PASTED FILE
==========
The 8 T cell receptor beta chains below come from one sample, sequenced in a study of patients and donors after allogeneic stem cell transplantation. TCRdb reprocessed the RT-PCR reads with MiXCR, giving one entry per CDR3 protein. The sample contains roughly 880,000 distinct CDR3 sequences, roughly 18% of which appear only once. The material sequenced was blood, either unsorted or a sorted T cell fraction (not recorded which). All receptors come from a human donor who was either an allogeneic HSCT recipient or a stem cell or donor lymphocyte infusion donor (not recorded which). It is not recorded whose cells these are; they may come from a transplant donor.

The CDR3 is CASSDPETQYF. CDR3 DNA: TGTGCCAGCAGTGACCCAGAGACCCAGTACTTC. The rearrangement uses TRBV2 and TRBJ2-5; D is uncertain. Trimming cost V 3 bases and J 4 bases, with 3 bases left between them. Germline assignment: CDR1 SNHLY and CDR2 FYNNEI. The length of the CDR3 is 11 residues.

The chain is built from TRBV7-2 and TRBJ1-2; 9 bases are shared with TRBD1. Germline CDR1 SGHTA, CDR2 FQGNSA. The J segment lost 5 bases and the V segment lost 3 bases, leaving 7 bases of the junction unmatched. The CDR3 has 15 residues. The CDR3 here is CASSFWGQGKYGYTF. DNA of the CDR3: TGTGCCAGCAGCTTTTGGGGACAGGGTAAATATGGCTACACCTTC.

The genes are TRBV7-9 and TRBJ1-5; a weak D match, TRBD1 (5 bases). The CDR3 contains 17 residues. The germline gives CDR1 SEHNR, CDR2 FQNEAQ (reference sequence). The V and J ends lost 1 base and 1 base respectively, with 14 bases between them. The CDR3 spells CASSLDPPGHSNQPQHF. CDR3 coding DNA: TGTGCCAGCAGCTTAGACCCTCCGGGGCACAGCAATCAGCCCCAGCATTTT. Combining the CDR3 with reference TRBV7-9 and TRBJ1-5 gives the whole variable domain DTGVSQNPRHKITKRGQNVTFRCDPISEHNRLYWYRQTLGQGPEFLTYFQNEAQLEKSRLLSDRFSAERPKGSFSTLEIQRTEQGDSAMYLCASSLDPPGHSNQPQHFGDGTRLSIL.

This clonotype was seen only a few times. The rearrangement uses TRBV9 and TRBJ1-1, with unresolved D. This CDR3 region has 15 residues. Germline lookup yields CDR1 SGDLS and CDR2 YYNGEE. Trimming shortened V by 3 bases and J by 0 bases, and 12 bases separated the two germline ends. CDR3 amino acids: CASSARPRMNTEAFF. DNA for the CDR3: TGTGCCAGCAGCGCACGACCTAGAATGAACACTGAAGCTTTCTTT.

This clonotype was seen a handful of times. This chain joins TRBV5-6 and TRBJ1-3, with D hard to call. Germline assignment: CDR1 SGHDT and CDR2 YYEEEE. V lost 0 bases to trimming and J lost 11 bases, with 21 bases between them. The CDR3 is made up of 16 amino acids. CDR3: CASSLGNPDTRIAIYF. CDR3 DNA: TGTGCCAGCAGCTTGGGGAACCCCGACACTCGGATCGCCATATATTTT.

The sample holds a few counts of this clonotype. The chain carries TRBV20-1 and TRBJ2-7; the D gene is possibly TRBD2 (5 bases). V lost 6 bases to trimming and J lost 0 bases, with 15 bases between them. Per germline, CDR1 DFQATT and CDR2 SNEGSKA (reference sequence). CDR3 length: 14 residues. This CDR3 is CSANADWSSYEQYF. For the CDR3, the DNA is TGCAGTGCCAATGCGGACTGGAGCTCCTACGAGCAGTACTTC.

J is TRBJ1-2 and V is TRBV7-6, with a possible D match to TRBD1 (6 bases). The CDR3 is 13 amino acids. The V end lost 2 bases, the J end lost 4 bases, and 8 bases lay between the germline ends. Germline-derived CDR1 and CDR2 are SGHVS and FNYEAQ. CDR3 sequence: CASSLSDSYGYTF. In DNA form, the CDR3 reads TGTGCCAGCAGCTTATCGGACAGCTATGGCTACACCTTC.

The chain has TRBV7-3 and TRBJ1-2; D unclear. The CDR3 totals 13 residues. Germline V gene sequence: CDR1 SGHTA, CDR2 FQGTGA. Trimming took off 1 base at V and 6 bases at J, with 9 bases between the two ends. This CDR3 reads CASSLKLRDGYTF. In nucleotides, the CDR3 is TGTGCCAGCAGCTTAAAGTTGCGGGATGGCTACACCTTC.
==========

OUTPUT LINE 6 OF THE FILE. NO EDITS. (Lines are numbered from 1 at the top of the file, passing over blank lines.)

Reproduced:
This clonotype was seen a handful of times. This chain joins TRBV5-6 and TRBJ1-3, with D hard to call. Germline assignment: CDR1 SGHDT and CDR2 YYEEEE. V lost 0 bases to trimming and J lost 11 bases, with 21 bases between them. The CDR3 is made up of 16 amino acids. CDR3: CASSLGNPDTRIAIYF. CDR3 DNA: TGTGCCAGCAGCTTGGGGAACCCCGACACTCGGATCGCCATATATTTT.